No Name Noodle
Love the food, hate the rules.
This review took place in January 2023 and is based on a visit to the restaurant without the restaurant's knowledge. For more on BK's review policy, click here.
Since opening in early 2022, No Name Noodle has been almost hilariously busy—even media outlets have to join the queues like everyone else.
They often open for bookings on a Sunday morning and are almost immediately booked. For this visit, a friend reserved and couldn't make it, so we got lucky. If you want to eat here, keep trying. Pro tip: They post availability to their Instagram stories when they have a last-minute cancellation, so turn on their account's notifications.
There are only two items on the menu in addition to the specials, limited to a very small number a day and booked in advance, and the floor staff explain each of the two sets after you’re seated.
We ordered Chef Shin’s recommended Tokusei “clear” shio soba with gokubuto menma and buta meshi set (B620). The bowl comes as clear soba soup with sous-vide pork chashu and chicken chashu, brown egg, mushroom duxelles, and yuzu paste—with a small portion of Japanese pork chashu on rice with homemade tare sauce.
Once served, floor staff explain-slash-recommend exactly how you should eat it—even how you should taste your soup. It felt a little manic, afraid of doing something wrong or tasting the soup incorrectly.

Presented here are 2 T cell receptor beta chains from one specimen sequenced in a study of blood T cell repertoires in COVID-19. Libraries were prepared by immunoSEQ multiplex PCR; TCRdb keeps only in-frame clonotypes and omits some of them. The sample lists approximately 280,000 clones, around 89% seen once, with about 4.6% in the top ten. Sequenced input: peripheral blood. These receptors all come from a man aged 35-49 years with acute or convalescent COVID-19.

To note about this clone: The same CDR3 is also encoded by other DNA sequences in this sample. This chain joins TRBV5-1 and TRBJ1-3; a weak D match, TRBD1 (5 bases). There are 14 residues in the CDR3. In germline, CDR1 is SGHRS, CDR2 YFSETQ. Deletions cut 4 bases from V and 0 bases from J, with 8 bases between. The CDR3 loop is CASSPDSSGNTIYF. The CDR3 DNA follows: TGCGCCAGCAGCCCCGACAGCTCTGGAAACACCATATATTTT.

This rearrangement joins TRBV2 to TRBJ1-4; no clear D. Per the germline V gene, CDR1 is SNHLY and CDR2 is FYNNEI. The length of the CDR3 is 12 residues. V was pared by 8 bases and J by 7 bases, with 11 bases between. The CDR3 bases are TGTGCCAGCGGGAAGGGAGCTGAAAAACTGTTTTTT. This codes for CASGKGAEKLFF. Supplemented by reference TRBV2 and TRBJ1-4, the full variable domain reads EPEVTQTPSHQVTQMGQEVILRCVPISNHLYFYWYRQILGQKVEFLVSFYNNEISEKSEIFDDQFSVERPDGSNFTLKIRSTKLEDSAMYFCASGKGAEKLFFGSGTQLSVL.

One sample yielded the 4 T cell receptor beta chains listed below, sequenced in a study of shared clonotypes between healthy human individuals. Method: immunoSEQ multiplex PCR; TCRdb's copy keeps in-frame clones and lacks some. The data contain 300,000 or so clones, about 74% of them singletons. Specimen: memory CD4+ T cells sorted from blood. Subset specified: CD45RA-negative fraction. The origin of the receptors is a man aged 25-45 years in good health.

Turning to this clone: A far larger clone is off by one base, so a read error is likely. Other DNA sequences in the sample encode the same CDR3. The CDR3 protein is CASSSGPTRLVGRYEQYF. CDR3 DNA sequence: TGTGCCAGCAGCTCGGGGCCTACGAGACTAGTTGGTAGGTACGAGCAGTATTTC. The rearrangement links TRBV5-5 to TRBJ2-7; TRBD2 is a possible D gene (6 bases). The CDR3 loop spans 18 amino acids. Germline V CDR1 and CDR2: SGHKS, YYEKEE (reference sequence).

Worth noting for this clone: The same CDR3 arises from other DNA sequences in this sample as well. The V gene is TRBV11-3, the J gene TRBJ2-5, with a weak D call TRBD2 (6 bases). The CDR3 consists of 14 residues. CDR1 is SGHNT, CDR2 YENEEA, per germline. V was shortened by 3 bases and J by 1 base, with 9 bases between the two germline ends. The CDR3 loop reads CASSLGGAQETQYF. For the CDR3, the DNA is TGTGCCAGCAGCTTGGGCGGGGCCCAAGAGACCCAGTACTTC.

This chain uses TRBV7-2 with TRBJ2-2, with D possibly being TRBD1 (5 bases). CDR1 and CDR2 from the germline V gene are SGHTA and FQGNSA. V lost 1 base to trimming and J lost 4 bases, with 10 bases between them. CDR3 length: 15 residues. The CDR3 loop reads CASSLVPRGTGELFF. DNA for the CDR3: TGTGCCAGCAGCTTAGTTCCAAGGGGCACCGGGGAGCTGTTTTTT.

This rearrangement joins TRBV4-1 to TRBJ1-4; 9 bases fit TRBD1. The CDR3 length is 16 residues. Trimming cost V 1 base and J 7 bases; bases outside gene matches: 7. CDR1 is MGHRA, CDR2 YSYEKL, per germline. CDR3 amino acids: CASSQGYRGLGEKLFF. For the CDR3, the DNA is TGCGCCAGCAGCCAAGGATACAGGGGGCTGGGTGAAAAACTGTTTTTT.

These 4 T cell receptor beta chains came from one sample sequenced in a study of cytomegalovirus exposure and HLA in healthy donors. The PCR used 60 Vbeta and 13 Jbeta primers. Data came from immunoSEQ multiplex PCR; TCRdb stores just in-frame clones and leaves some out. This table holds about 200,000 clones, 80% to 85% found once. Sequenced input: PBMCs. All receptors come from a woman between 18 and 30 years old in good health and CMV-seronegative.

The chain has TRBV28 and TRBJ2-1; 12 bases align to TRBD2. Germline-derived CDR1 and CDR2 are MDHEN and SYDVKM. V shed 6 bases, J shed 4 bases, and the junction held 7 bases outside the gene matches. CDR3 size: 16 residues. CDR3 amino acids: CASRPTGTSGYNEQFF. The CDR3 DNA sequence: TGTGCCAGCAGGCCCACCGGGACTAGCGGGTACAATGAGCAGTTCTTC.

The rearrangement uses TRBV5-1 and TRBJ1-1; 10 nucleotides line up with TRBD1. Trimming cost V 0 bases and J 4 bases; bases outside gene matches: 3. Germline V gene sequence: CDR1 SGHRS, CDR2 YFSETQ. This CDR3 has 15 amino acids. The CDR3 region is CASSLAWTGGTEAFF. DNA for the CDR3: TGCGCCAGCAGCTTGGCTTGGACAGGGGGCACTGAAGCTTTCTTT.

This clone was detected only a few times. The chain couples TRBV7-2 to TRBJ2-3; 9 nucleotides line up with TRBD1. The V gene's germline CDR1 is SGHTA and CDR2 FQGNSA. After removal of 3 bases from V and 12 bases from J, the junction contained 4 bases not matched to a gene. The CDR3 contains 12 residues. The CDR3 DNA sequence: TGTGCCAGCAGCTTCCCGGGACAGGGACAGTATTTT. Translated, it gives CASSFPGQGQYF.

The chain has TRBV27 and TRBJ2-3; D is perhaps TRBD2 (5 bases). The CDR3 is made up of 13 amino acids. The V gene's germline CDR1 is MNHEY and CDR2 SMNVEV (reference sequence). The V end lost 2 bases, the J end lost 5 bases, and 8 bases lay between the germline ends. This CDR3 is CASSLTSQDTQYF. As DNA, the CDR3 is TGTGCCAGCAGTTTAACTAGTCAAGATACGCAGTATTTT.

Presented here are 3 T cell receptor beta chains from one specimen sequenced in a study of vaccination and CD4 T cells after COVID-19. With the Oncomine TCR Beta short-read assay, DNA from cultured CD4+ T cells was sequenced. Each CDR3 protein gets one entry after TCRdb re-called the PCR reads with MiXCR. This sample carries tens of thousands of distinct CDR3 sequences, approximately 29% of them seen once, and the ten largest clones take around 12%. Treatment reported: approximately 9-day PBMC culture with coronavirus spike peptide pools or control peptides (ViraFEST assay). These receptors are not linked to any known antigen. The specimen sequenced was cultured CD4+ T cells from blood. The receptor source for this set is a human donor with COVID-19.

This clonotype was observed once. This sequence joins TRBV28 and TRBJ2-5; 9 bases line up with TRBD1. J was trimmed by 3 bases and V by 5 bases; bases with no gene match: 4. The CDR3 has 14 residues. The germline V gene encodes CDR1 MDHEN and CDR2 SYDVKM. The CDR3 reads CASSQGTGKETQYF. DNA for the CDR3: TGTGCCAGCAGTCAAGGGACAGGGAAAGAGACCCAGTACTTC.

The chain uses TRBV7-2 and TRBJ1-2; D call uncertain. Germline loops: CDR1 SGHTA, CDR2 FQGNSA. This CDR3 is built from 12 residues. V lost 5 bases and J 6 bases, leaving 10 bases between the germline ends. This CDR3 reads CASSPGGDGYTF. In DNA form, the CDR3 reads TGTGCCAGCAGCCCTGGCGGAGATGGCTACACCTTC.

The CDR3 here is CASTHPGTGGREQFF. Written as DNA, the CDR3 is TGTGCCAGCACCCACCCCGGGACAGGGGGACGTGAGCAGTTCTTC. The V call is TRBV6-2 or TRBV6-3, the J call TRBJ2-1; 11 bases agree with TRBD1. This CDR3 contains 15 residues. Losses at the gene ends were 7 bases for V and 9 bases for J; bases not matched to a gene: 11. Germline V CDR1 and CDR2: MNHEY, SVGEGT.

For desserts, they have ice cream, and we got a scoop of yuzu (B65). Because each customer is only allowed 40 minutes to eat due to the high demand, the ice cream was served way too soon without asking if we were done with the food. We weren’t. It had melted by the time we were done eating the soba. The ever-attentive staff, however, handled the situation well and offered a new scoop.
While the food is a bit on the pricey side for a bowl of soba, the quality and taste are 100-percent worth it. You get what you pay for, and there’s no complaint from us about the food. Hence the four-star rating. It’s a must-try, even if it’s only once. We’d gladly go back—if we could get a seat, that is.
On the downside, there’s the manufactured experience: the eating advice, the one bowl per customer, and, worst of all, the 40-minute time limit. Surely things could be relaxed a bit.
That said, some customers go crazy for this kind of assembly line process: the joy of exclusivity, the supply and demand, the feeling of being a cog in an important machine. For us, we think chef Shin needs to figure out a way to serve his amazing food without the rush.
|Address:||No Name Noodle, 1/2 1/F Room P2 Soi Athakravi 1 Sukhumvit 26 Rd., Bangkok, Thailand|
|Report a correction|